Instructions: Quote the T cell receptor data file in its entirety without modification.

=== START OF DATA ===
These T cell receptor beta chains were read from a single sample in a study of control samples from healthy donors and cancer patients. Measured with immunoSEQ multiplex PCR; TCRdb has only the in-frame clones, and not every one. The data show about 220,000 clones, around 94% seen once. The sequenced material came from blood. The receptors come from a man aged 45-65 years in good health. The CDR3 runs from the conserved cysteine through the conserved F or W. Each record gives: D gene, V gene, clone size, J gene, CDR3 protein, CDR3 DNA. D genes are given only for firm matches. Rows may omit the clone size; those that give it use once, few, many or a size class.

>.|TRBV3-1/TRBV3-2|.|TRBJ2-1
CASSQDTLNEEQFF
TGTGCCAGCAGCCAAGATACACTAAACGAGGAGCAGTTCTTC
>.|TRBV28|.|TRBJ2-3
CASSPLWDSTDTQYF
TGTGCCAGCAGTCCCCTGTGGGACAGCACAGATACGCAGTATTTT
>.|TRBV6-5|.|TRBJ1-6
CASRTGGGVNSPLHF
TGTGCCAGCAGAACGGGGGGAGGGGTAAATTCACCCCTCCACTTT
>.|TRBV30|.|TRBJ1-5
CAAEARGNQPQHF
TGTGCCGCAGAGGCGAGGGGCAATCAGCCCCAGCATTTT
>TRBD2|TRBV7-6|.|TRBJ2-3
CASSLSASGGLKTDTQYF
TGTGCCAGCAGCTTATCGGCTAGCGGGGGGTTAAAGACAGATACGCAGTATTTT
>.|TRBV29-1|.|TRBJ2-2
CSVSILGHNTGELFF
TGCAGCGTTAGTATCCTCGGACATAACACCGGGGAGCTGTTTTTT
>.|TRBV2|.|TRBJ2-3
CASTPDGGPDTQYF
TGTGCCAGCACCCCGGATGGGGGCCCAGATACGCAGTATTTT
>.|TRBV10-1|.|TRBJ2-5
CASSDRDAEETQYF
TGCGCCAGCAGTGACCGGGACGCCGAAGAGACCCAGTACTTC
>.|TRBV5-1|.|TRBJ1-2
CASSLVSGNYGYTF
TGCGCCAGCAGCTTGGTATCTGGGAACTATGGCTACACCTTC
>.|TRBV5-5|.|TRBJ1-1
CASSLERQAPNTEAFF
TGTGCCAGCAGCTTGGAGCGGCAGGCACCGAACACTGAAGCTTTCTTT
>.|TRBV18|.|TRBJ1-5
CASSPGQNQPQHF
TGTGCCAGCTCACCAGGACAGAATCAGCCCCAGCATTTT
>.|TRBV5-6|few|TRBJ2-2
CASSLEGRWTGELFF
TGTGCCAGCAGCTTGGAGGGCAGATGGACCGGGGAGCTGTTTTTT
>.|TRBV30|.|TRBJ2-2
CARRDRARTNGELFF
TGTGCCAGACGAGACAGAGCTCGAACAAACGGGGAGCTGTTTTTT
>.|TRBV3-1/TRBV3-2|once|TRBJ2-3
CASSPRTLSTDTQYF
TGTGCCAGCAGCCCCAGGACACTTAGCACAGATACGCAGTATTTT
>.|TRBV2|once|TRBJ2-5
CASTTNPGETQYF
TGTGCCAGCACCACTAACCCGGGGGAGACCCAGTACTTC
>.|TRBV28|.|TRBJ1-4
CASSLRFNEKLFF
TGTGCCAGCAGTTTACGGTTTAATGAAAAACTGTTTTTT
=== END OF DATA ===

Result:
These T cell receptor beta chains were read from a single sample in a study of control samples from healthy donors and cancer patients. Measured with immunoSEQ multiplex PCR; TCRdb has only the in-frame clones, and not every one. The data show about 220,000 clones, around 94% seen once. The sequenced material came from blood. The receptors come from a man aged 45-65 years in good health. The CDR3 runs from the conserved cysteine through the conserved F or W. Each record gives: D gene, V gene, clone size, J gene, CDR3 protein, CDR3 DNA. D genes are given only for firm matches. Rows may omit the clone size; those that give it use once, few, many or a size class.

>.|TRBV3-1/TRBV3-2|.|TRBJ2-1
CASSQDTLNEEQFF
TGTGCCAGCAGCCAAGATACACTAAACGAGGAGCAGTTCTTC
>.|TRBV28|.|TRBJ2-3
CASSPLWDSTDTQYF
TGTGCCAGCAGTCCCCTGTGGGACAGCACAGATACGCAGTATTTT
>.|TRBV6-5|.|TRBJ1-6
CASRTGGGVNSPLHF
TGTGCCAGCAGAACGGGGGGAGGGGTAAATTCACCCCTCCACTTT
>.|TRBV30|.|TRBJ1-5
CAAEARGNQPQHF
TGTGCCGCAGAGGCGAGGGGCAATCAGCCCCAGCATTTT
>TRBD2|TRBV7-6|.|TRBJ2-3
CASSLSASGGLKTDTQYF
TGTGCCAGCAGCTTATCGGCTAGCGGGGGGTTAAAGACAGATACGCAGTATTTT
>.|TRBV29-1|.|TRBJ2-2
CSVSILGHNTGELFF
TGCAGCGTTAGTATCCTCGGACATAACACCGGGGAGCTGTTTTTT
>.|TRBV2|.|TRBJ2-3
CASTPDGGPDTQYF
TGTGCCAGCACCCCGGATGGGGGCCCAGATACGCAGTATTTT
>.|TRBV10-1|.|TRBJ2-5
CASSDRDAEETQYF
TGCGCCAGCAGTGACCGGGACGCCGAAGAGACCCAGTACTTC
>.|TRBV5-1|.|TRBJ1-2
CASSLVSGNYGYTF
TGCGCCAGCAGCTTGGTATCTGGGAACTATGGCTACACCTTC
>.|TRBV5-5|.|TRBJ1-1
CASSLERQAPNTEAFF
TGTGCCAGCAGCTTGGAGCGGCAGGCACCGAACACTGAAGCTTTCTTT
>.|TRBV18|.|TRBJ1-5
CASSPGQNQPQHF
TGTGCCAGCTCACCAGGACAGAATCAGCCCCAGCATTTT
>.|TRBV5-6|few|TRBJ2-2
CASSLEGRWTGELFF
TGTGCCAGCAGCTTGGAGGGCAGATGGACCGGGGAGCTGTTTTTT
>.|TRBV30|.|TRBJ2-2
CARRDRARTNGELFF
TGTGCCAGACGAGACAGAGCTCGAACAAACGGGGAGCTGTTTTTT
>.|TRBV3-1/TRBV3-2|once|TRBJ2-3
CASSPRTLSTDTQYF
TGTGCCAGCAGCCCCAGGACACTTAGCACAGATACGCAGTATTTT
>.|TRBV2|once|TRBJ2-5
CASTTNPGETQYF
TGTGCCAGCACCACTAACCCGGGGGAGACCCAGTACTTC
>.|TRBV28|.|TRBJ1-4
CASSLRFNEKLFF
TGTGCCAGCAGTTTACGGTTTAATGAAAAACTGTTTTTT